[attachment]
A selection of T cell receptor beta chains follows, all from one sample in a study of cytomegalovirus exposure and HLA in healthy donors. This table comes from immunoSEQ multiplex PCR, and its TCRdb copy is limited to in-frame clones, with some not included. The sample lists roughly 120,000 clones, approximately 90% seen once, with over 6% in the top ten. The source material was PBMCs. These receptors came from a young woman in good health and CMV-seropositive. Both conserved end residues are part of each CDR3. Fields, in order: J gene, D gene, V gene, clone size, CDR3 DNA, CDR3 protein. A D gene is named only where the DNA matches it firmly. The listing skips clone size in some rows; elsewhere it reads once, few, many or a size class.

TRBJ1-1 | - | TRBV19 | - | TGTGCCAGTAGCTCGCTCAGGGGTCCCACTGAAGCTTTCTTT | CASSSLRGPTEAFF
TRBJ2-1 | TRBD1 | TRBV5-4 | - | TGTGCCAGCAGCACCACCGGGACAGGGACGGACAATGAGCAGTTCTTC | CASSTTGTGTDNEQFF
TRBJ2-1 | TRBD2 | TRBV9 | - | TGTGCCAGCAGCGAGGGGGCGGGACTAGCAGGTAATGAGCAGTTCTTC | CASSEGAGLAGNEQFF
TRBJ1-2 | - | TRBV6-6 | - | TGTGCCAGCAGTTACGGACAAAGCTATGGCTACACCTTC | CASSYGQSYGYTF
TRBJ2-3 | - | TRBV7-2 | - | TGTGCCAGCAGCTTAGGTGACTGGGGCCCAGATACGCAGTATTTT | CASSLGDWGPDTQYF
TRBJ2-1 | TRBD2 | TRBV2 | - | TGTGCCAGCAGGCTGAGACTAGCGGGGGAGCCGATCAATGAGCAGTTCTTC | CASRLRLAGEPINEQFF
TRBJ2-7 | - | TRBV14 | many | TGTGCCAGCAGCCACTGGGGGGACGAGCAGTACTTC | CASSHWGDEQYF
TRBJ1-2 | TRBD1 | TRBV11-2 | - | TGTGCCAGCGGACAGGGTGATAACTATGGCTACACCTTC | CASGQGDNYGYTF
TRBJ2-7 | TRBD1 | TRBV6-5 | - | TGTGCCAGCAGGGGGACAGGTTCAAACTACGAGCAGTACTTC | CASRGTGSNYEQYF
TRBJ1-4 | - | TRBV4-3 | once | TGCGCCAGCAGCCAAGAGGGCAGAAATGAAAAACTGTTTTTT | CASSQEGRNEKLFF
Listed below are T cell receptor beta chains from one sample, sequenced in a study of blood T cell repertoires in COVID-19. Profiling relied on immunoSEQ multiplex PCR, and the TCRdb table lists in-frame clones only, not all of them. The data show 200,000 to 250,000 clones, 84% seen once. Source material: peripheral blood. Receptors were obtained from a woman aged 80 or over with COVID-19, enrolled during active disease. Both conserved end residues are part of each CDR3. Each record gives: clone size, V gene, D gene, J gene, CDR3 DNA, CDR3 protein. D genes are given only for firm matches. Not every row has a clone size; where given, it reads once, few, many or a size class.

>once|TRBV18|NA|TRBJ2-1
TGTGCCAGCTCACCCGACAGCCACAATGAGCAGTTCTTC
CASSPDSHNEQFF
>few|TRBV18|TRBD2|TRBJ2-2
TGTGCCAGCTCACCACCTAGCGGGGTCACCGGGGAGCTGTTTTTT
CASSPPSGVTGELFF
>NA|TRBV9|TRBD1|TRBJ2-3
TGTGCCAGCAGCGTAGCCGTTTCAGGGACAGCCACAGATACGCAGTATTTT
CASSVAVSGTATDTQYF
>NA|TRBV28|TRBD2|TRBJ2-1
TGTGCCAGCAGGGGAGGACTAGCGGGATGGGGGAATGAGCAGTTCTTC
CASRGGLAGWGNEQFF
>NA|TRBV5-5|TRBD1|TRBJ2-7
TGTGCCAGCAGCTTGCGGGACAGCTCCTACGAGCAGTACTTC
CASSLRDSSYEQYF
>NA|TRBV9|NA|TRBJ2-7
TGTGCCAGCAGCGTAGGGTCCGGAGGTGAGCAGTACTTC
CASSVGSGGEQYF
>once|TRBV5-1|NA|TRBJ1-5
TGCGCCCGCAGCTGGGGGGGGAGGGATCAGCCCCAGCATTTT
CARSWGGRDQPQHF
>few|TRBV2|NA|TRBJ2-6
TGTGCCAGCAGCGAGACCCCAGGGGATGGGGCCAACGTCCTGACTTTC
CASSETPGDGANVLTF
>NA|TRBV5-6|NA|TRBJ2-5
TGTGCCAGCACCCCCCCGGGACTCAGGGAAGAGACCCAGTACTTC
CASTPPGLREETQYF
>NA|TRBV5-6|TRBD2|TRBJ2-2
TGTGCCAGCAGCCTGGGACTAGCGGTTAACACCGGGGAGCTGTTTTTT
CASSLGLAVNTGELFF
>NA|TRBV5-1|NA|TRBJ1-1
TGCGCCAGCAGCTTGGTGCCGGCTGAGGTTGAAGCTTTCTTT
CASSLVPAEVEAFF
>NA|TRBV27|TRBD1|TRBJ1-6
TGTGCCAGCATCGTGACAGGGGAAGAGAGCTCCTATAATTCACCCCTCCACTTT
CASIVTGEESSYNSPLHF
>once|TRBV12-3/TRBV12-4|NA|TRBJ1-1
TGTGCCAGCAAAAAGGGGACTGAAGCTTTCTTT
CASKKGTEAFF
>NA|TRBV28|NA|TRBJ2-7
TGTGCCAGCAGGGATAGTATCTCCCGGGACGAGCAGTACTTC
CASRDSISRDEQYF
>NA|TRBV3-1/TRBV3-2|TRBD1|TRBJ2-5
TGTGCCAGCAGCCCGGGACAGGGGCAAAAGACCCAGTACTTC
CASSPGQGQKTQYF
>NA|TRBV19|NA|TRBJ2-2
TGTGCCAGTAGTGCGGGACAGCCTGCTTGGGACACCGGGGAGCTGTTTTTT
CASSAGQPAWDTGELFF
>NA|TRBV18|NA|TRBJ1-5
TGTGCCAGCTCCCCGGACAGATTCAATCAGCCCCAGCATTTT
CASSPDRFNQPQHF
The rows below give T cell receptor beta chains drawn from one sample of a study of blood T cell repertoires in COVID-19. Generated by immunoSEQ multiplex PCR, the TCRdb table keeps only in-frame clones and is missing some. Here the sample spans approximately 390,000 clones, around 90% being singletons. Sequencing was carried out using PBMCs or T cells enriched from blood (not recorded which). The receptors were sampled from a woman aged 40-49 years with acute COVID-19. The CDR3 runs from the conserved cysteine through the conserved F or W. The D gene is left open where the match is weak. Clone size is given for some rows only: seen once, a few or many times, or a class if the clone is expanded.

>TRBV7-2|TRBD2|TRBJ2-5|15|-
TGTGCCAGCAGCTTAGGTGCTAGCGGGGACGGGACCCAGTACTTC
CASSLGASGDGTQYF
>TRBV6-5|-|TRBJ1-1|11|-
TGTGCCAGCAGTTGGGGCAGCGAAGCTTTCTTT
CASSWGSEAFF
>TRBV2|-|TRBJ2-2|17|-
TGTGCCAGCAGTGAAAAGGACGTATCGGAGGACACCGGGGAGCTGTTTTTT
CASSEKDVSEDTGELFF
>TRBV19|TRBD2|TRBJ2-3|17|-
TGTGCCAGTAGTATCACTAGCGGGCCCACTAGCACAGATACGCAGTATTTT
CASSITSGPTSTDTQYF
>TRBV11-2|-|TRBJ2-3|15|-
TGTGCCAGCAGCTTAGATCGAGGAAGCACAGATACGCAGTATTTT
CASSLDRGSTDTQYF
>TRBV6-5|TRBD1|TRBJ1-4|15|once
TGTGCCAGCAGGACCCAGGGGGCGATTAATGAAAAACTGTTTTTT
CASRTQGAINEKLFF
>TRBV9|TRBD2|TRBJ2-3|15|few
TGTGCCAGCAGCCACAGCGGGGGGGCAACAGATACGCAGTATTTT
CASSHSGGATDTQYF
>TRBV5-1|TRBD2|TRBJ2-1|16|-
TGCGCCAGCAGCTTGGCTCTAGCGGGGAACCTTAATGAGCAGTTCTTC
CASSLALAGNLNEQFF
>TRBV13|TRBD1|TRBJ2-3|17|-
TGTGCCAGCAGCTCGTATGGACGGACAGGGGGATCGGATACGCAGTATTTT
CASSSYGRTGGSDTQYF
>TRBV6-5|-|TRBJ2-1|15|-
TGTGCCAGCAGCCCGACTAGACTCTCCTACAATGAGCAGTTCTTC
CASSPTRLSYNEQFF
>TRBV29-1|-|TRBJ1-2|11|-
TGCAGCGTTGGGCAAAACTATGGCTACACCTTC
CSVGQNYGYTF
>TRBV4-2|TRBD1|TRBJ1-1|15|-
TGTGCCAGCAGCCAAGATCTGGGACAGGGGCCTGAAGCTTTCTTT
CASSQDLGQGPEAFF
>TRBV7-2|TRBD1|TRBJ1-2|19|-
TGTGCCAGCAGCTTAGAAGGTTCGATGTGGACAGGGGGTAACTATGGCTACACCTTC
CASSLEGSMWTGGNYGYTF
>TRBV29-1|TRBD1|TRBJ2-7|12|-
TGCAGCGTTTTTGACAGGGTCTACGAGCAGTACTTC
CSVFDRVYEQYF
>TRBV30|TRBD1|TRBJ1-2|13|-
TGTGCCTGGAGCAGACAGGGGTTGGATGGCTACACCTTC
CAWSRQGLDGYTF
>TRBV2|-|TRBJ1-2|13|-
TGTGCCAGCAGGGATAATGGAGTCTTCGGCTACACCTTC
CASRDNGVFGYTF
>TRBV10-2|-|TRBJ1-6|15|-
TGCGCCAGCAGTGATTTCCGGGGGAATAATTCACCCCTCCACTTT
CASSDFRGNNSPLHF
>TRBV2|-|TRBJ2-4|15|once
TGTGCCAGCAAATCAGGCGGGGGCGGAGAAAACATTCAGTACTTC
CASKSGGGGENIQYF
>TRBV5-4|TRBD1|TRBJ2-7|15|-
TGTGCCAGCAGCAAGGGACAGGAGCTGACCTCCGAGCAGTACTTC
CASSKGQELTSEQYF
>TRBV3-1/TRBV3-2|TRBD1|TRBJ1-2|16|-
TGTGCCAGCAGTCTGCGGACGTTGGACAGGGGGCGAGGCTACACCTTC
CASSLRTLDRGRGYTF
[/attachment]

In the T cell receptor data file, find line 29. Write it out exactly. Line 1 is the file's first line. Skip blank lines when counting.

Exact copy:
TGTGCCAGCAGCGTAGGGTCCGGAGGTGAGCAGTACTTC